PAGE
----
Hard-working director Pablo Larraín, who showed The Club at last year’s Mill Valley Film Festival, traveled to the Bay Area again this year to debut two new movies. There is tomorrow’s closing night selection Jackie, an English-language biopic about Jackie Kennedy set in the immediate aftermath of the 1963 assassination that is generating Oscar buzz for star Natalie Portman. Then there is the Chilean Oscar submission Neruda (GRADE: B-), a dreamily ambitious but baffling biopic about the poet and politician’s escape from his government. Gael Garcia Bernal gives a strong supporting performance in Neruda as a pursuing government stooge who turns out to be a fictional creation of Neruda’s, but the various wisps of the story never adhere into anything, and the film often seems to be at war with itself.
Another name familiar to MVFF attendees is Japanese director Hirokazu Koreeda, who screened Like Father, Like Son at the festival in 2013, and now returns with After the Storm (GRADE: B), another sedate and familiar but surprisingly prickly and smartly constructed domestic dramedy. Hiroshi Abe plays Shinoda, a once-promising writer who frittered his family and talent away to become a corrupt private detective and now pins his hopes on an encroaching monsoon to bring the brood closer together. It’s resolutely unremarkable and generally lacking in memorable sequences, but it also teems with Koreeda’s trademark observational humanity and genre-subverting introspection.
Like Neruda, Francisco Márquez and Andrea Testa’s Argentinean drama The Long Night of Francisco Sanctis (GRADE: B-) tells a human drama amidst a cultural climate of pervasive paranoia. Set in 1977 during the military dictatorship of Videla, the film concerns a middle-aged, middle-class, mild-mannered family man provided with information about two people who will be imminently abducted by the government, and follows his long-dark-night-of-the-soul debate about whether or not to stick his neck out. The film is bone-dry and a little sleepy, but it’s also an admirably compact thriller, with a palpable sense of over-your-shoulder fear.
More foreign-language austerity comes in the form of Samuel Collardey’s Land Legs (GRADE: C+), a heartfelt but overly familiar French docu-narrative about a career sailor fighting to keep his family together, a quest made more difficult by his teenage daughter’s unplanned pregnancy. It certainly feels lived-in – the Lebornes, a real-life maritime family from western France, essentially star as themselves in this scripted drama based on Collardey’s year-long observations of the family. Unfortunately, a documentary about the making of Land Legs would be more exciting than this stylistically wishy-washy sludge.
Guillaume Senez’s domestic drama Keeper (GRADE: C+) shares a lot of that same stylistic and narrative DNA, setting its story of unplanned teen pregnancy in a Belgian high school, as young lovers Maxime and Mélanie contemplate the abyss of their futures when a baby comes into the picture. It’s a Dardennes-style emotional wrencher, as the couple vacillates between pragmatic self-interest and a passionate but immature desire to fully realize their love, but once again there’s very little that distinguishes the film besides conviction and restraint.
By contrast to those two unformed visions, Swedish writer-director Hannes Holm’s cuddly dark comedy A Man Called Ove (GRADE: B-) feels like contrived Hollywood corn, or at the least the sort of reheated, quasi-inspiring corn that would win awards and inspire next-best-thing hosannas at Sundance. Rolf Lassgård thunders across the screen in the title role, playing a grumpy and depressed widower whose attempted suicide gets repeatedly delayed by nosy neighbors, as well as his compulsion to strictly enforce the rules of his housing complex. The result is predictable but palatable syrup.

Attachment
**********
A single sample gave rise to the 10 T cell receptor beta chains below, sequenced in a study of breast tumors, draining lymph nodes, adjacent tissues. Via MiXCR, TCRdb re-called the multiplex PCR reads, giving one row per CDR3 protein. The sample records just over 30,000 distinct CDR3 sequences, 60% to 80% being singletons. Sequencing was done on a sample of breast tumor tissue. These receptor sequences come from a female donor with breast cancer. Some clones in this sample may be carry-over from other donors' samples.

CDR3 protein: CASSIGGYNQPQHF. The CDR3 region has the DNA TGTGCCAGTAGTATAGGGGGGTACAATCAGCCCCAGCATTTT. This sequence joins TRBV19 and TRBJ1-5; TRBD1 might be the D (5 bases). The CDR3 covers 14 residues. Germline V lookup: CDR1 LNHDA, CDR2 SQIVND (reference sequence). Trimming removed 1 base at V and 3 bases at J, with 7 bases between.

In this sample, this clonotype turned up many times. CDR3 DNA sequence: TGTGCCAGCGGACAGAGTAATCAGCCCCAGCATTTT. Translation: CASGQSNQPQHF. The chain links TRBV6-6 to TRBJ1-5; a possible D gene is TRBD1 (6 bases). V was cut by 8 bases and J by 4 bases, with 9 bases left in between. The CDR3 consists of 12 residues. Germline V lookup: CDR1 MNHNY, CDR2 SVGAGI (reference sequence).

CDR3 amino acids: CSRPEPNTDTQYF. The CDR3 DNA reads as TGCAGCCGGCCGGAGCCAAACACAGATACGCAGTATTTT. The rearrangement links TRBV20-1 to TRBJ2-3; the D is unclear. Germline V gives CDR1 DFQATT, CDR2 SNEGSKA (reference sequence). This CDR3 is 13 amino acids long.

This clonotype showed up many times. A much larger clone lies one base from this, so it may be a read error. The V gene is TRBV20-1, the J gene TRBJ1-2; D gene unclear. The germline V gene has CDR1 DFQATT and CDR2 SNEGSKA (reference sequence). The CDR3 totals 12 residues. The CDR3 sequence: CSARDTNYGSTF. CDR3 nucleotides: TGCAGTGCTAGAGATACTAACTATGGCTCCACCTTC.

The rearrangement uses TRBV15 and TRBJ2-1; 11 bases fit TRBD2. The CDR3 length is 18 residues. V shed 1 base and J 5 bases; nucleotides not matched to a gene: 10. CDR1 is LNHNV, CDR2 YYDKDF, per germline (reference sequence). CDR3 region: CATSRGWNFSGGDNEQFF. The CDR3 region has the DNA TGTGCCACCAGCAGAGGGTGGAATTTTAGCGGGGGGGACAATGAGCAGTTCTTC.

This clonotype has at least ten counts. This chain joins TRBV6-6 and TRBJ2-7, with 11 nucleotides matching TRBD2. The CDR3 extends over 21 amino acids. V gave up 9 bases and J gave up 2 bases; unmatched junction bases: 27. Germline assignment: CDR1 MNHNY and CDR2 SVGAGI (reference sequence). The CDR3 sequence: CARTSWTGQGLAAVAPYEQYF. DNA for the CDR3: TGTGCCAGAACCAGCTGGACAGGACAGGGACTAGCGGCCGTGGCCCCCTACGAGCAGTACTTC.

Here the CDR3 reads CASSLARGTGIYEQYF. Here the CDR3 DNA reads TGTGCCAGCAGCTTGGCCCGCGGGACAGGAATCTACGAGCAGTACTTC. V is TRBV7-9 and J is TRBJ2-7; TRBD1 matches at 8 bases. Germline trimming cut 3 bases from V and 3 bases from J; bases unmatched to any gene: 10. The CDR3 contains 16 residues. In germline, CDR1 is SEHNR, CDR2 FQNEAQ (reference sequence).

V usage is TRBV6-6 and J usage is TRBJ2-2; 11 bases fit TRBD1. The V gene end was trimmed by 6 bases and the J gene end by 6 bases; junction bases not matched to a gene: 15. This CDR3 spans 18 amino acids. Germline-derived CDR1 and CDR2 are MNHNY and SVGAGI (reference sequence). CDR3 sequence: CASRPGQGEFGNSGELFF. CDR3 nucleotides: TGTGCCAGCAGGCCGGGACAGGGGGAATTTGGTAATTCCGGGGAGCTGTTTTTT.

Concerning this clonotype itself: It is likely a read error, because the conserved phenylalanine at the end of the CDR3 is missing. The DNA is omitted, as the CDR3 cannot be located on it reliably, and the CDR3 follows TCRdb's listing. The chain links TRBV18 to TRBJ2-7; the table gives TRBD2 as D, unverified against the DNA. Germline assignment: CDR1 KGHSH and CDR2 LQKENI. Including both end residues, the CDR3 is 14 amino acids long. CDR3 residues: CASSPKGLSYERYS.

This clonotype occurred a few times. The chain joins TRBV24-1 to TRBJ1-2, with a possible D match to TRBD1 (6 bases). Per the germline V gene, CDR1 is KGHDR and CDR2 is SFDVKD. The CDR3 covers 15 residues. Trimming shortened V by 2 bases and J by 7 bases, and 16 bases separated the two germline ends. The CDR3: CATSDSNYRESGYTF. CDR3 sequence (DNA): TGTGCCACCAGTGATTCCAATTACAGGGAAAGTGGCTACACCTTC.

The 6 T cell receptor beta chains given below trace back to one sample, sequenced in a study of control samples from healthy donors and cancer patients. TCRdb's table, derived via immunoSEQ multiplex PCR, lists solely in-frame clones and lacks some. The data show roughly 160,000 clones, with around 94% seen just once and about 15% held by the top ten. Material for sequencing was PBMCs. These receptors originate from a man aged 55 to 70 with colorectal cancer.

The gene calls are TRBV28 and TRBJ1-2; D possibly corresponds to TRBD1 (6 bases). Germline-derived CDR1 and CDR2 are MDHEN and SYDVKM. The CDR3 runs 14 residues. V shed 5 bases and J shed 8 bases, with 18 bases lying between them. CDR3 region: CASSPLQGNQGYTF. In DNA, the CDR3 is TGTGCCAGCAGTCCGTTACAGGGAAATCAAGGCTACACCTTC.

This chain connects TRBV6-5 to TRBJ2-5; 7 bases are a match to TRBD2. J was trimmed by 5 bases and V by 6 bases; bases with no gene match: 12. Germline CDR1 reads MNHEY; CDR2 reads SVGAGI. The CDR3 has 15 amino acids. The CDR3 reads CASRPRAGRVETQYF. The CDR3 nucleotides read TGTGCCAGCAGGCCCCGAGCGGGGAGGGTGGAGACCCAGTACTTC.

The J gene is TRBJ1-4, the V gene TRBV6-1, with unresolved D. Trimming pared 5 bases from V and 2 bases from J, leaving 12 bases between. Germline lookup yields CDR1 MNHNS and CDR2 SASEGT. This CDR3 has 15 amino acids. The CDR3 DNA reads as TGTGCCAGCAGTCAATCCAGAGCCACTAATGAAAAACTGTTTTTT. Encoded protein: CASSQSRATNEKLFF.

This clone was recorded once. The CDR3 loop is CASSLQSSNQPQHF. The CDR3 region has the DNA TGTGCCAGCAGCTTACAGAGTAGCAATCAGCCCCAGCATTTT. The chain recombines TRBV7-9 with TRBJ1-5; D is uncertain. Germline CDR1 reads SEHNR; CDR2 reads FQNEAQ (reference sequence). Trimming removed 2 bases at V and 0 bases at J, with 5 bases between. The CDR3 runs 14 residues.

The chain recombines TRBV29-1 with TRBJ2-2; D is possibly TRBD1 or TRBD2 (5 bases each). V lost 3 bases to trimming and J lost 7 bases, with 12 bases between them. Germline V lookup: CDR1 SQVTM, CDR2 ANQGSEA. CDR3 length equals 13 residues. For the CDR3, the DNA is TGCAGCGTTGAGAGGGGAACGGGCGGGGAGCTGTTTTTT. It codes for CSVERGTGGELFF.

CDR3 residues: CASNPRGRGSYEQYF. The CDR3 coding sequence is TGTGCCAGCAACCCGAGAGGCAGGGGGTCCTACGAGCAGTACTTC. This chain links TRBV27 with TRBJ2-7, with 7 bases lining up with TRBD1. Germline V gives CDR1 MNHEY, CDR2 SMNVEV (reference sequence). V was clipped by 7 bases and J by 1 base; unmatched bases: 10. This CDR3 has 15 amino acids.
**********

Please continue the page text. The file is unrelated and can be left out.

A far less digestible helping of syrup, Jonathan Parker’s The Architect (GRADE: D) was easily the worst MVFF39 film I watched all the way through (I’ll remain coy about the switch-offs since they’re both highly unlikely to ever get a commercial release). Punishingly tedious, stylistically insipid and larded with the most nauseating cliches possible, The Architect stars Parker Posey and Eric McCormack as an emotionally distant married couple who hire a daffy architect with big ideas to renovate their dream house. There is hardly a second of this film that doesn’t feel false.
For a diametrically opposite approach to filmmaking, check out Katy Grannan and Hannah Hughes’ gutsy documentary The Nine (GRADE: B-), a film devoutly devoted to the truth of its subjects, occasionally to its detriment. With very little in the way of context or narration, The Nine documents homeless addicts and prostitutes living on Ninth Street in Modesto, a dumping ground for society’s most vulnerable and unwanted. The closest thing to a protagonist here is Kiki, a spirited but delusional woman with a horrifying family backstory, and the film concludes with a brutally long, heart-exploding confessional from Kiki that would have been infinitely more effective with some judicious edits. The Nine refuses to edit or even judge, and in a festival full of films prone to false representations of pain and anguish, maybe that’s not such a bad thing.
Follow my consistently updated MVFF39 Power Rankings on Letterboxd, and check out my MVFF39 Weekend 1 coverage HERE (you can also read my MVFF37 coverage HERE and my MVFF38 coverage HERE). Check back on Monday for more MVFF39 coverage, including capsule reviews of Sonia Braga in Aquarius, Rebecca Hall in Christine and James Franco directing himself in an adaptation of John Steinbeck’s In Dubious Battle.
Read more of Daniel’s reviews at Dare Daniel and Rotten Tomatoes, and listen to Daniel on the Dare Daniel podcast.
Categories: Features, Pilgramages
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